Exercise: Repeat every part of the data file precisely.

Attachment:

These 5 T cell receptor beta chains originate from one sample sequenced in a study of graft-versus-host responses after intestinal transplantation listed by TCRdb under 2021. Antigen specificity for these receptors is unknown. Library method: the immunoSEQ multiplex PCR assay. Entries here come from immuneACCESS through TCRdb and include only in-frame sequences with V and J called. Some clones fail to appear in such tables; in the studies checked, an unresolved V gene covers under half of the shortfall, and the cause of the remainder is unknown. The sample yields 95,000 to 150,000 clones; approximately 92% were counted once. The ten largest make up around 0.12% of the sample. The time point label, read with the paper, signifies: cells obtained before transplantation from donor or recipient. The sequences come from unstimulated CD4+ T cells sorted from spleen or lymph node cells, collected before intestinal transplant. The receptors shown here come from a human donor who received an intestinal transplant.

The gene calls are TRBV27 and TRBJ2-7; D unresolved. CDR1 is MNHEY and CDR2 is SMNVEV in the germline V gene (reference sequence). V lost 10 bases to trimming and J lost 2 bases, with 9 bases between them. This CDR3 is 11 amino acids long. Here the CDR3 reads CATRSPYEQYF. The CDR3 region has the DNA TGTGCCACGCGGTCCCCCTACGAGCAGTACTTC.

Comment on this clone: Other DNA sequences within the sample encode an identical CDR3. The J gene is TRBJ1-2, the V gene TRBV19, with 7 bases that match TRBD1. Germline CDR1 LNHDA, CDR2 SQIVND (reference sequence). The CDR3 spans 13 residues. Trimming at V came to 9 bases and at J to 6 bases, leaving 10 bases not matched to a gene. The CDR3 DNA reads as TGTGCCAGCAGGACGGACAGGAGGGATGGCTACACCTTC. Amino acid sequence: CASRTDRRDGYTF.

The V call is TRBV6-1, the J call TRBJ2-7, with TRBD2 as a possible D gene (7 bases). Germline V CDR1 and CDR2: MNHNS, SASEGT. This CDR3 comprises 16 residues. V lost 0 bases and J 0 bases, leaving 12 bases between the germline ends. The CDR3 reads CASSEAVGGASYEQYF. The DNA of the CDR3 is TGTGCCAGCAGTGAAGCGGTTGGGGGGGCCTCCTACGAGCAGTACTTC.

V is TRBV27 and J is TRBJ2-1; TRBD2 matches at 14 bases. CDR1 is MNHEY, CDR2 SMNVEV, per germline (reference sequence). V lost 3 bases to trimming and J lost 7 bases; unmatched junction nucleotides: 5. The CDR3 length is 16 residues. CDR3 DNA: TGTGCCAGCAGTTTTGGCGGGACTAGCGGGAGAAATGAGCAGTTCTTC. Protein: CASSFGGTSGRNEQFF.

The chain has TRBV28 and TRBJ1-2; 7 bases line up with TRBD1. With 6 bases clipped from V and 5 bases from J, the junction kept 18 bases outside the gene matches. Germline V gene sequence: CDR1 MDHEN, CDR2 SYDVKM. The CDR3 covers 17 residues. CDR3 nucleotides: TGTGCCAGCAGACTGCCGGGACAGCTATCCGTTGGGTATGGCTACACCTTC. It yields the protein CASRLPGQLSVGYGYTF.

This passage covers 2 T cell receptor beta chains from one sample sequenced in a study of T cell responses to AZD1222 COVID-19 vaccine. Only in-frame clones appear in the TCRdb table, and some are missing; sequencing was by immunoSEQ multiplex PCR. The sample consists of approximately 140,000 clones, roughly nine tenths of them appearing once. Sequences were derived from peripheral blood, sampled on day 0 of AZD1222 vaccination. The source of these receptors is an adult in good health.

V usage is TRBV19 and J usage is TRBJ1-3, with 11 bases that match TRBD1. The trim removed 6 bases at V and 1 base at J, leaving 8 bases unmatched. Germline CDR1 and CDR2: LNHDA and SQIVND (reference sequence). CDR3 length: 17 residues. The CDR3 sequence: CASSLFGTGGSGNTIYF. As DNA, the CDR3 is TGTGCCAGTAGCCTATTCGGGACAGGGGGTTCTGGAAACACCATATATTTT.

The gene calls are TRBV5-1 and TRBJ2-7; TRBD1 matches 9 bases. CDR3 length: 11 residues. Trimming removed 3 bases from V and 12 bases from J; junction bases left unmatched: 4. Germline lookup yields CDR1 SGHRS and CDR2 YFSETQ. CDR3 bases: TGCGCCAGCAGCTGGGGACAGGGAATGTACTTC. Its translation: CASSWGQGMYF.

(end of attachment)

These 5 T cell receptor beta chains originate from one sample sequenced in a study of graft-versus-host responses after intestinal transplantation listed by TCRdb under 2021. Antigen specificity for these receptors is unknown. Library method: the immunoSEQ multiplex PCR assay. Entries here come from immuneACCESS through TCRdb and include only in-frame sequences with V and J called. Some clones fail to appear in such tables; in the studies checked, an unresolved V gene covers under half of the shortfall, and the cause of the remainder is unknown. The sample yields 95,000 to 150,000 clones; approximately 92% were counted once. The ten largest make up around 0.12% of the sample. The time point label, read with the paper, signifies: cells obtained before transplantation from donor or recipient. The sequences come from unstimulated CD4+ T cells sorted from spleen or lymph node cells, collected before intestinal transplant. The receptors shown here come from a human donor who received an intestinal transplant.

The gene calls are TRBV27 and TRBJ2-7; D unresolved. CDR1 is MNHEY and CDR2 is SMNVEV in the germline V gene (reference sequence). V lost 10 bases to trimming and J lost 2 bases, with 9 bases between them. This CDR3 is 11 amino acids long. Here the CDR3 reads CATRSPYEQYF. The CDR3 region has the DNA TGTGCCACGCGGTCCCCCTACGAGCAGTACTTC.

Comment on this clone: Other DNA sequences within the sample encode an identical CDR3. The J gene is TRBJ1-2, the V gene TRBV19, with 7 bases that match TRBD1. Germline CDR1 LNHDA, CDR2 SQIVND (reference sequence). The CDR3 spans 13 residues. Trimming at V came to 9 bases and at J to 6 bases, leaving 10 bases not matched to a gene. The CDR3 DNA reads as TGTGCCAGCAGGACGGACAGGAGGGATGGCTACACCTTC. Amino acid sequence: CASRTDRRDGYTF.

The V call is TRBV6-1, the J call TRBJ2-7, with TRBD2 as a possible D gene (7 bases). Germline V CDR1 and CDR2: MNHNS, SASEGT. This CDR3 comprises 16 residues. V lost 0 bases and J 0 bases, leaving 12 bases between the germline ends. The CDR3 reads CASSEAVGGASYEQYF. The DNA of the CDR3 is TGTGCCAGCAGTGAAGCGGTTGGGGGGGCCTCCTACGAGCAGTACTTC.

V is TRBV27 and J is TRBJ2-1; TRBD2 matches at 14 bases. CDR1 is MNHEY, CDR2 SMNVEV, per germline (reference sequence). V lost 3 bases to trimming and J lost 7 bases; unmatched junction nucleotides: 5. The CDR3 length is 16 residues. CDR3 DNA: TGTGCCAGCAGTTTTGGCGGGACTAGCGGGAGAAATGAGCAGTTCTTC. Protein: CASSFGGTSGRNEQFF.

The chain has TRBV28 and TRBJ1-2; 7 bases line up with TRBD1. With 6 bases clipped from V and 5 bases from J, the junction kept 18 bases outside the gene matches. Germline V gene sequence: CDR1 MDHEN, CDR2 SYDVKM. The CDR3 covers 17 residues. CDR3 nucleotides: TGTGCCAGCAGACTGCCGGGACAGCTATCCGTTGGGTATGGCTACACCTTC. It yields the protein CASRLPGQLSVGYGYTF.

This passage covers 2 T cell receptor beta chains from one sample sequenced in a study of T cell responses to AZD1222 COVID-19 vaccine. Only in-frame clones appear in the TCRdb table, and some are missing; sequencing was by immunoSEQ multiplex PCR. The sample consists of approximately 140,000 clones, roughly nine tenths of them appearing once. Sequences were derived from peripheral blood, sampled on day 0 of AZD1222 vaccination. The source of these receptors is an adult in good health.

V usage is TRBV19 and J usage is TRBJ1-3, with 11 bases that match TRBD1. The trim removed 6 bases at V and 1 base at J, leaving 8 bases unmatched. Germline CDR1 and CDR2: LNHDA and SQIVND (reference sequence). CDR3 length: 17 residues. The CDR3 sequence: CASSLFGTGGSGNTIYF. As DNA, the CDR3 is TGTGCCAGTAGCCTATTCGGGACAGGGGGTTCTGGAAACACCATATATTTT.

The gene calls are TRBV5-1 and TRBJ2-7; TRBD1 matches 9 bases. CDR3 length: 11 residues. Trimming removed 3 bases from V and 12 bases from J; junction bases left unmatched: 4. Germline lookup yields CDR1 SGHRS and CDR2 YFSETQ. CDR3 bases: TGCGCCAGCAGCTGGGGACAGGGAATGTACTTC. Its translation: CASSWGQGMYF.